Hey, so I’m practicing basic articulation by beginning notes with the syllable TA, which is easy enough, except for some reason I find that tonguing on hole 2 and sometimes hole 1 triggers the beginning of a bend. I can’t get rapid tongue articulation of successive notes on hole 2 for example. I know hole 2 is notoriously difficult for beginners, but I can do it just fine without tonguing, but the moment I need to use tonguing for articulation, it starts to trigger a bit of a bend/dip in the note.
Well, through trial and error I may have found the solution to my issue. I’ve found that the syllable TA that my book recommends is fine for blow notes, but on draws (most notably the 2 hole draw which requires a bit of a lower jaw position and open throat) the TA syllable actually forces me to close my jaw a bit in order to articulate the ta. The higher jaw position needed for me to articulate TA interferes with the lower jaw/open throat position I use to get a clean 2 hole draw.
The conclusion I’ve come to: I tried Ka for draws, which unlike Ta is articulated more in the back of the throat and allows me to keep that lower jaw position needed for the 2 hole draw and still articulate the notes.
I’m not sure though. I’ll keep working on it. It would be interesting to read if any of you have come to similar conclusions.
Here’s a link to a short video of Felipe Jers talking about the exact issue that I’m having and still working on.
Unfortunately he doesn’t mention how to fix it in that video
Unfortunately I probably cannot help you much, but I will try.
To start with – and perhaps this is just a problem for me – but I cannot do KA articulations nearly as rapidly as I can do TA articulations. It seems to me that the KA articulation involves movement of more tongue tissue than does the TA articulation, where only the tip and perhaps a little bit of tongue tissue behind the tip needs to be moved – so less mass is moving, and this means less effort to do it.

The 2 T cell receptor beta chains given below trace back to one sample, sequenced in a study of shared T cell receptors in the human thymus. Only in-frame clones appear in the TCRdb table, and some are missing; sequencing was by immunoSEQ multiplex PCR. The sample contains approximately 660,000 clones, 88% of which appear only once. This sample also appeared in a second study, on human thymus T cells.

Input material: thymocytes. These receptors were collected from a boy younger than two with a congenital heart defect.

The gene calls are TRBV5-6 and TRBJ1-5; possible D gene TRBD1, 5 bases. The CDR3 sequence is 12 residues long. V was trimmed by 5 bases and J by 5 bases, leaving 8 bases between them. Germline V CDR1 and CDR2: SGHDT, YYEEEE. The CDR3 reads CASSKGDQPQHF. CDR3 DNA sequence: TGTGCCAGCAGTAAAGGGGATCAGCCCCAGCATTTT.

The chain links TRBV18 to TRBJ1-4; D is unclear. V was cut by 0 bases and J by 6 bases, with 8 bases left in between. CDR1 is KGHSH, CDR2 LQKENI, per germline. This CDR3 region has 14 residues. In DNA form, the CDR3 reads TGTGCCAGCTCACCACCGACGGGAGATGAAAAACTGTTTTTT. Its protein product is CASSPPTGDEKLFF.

Perhaps also you are overdoing it with the open jaw position. This can make it difficult to get the tip of the tongue into the correct position for TA and then complete the tongue movement from the start (the “T”) to the end position (the “A”) without accidentally bending the tone. To test this, try doing your -2 articulation (with TA) but having your jaw somewhat less open than you currently do. If this still does not work, then try closing the jaw even a tiny bit more. We are talking here about very minimal differences in the jaw position.
Beyond that you should take care so that you are not drawing too strongly and that only the tip area of the tongue is moving away from your upper gum-tooth margin, and that your entire tongue is not moving.
I hope that this helps and is sort of understandable (though I can completely understand that it might not be so clear what I mean).
Let us know how you are progressing,
Thanks slim. I’ve found that the best way for me to tongue on the 2 hole draw thus far is to first just play a basic 2 hole draw without tongue, make sure I get it clean and in tune, and then keep that shape at all costs while tonguing. If I try to tongue TA the way I would if I were to actually speak it, this does indeed mess up my jaw position and mess up my intonation, but the solution seems to be to keep my jaw position and instead just move the tip of my tongue a bit and articulate a tiny bit further back almost more like a Da or NA. I find the articulation of the note comes out with an attack close enough to what Ta provides.
For now, I’m just going to accept this as part of my style I guess. I think tonguing and articulation must be something that many players use differently, due to various shapes of our mouth cavities and tongues.
Exactly!! Do not move the jaw, only the tip of the tongue. And it sounds like you had the tip too far forward. Now that you have the tip a bit more back, like for the Da sound, I think you have it.
I remember somewhere on this forum mentioning to @Luke that I had a defective 2 draw on my Lee Oskar in A. He told me it was likely the harp.
He was right!
Subtlety and finesse are the two words that come to mind when I finally “fixed” my harp
I’ve never really done Ka’s or Ta’s, rather just played same note on keyboard, till I could get it right.
I too would go into a bend instead of a strong sounding note on the 2 draw.
Obviously, on a standard tuned diatonic harp, the setup generally has the 3 blow as same note, so that’s an out, but as @Luke also said, the draw on that not has a different and more bluesy quality to it.
As @Slim says, there are very subtle changes in mouth position which can make a difference, and not only on the 2 draw or 1 draw. I think each harp can be a little different and I find myself adjusting to each subtly as I play it.
Sounds like you are getting it though @Fortheo, congrats for that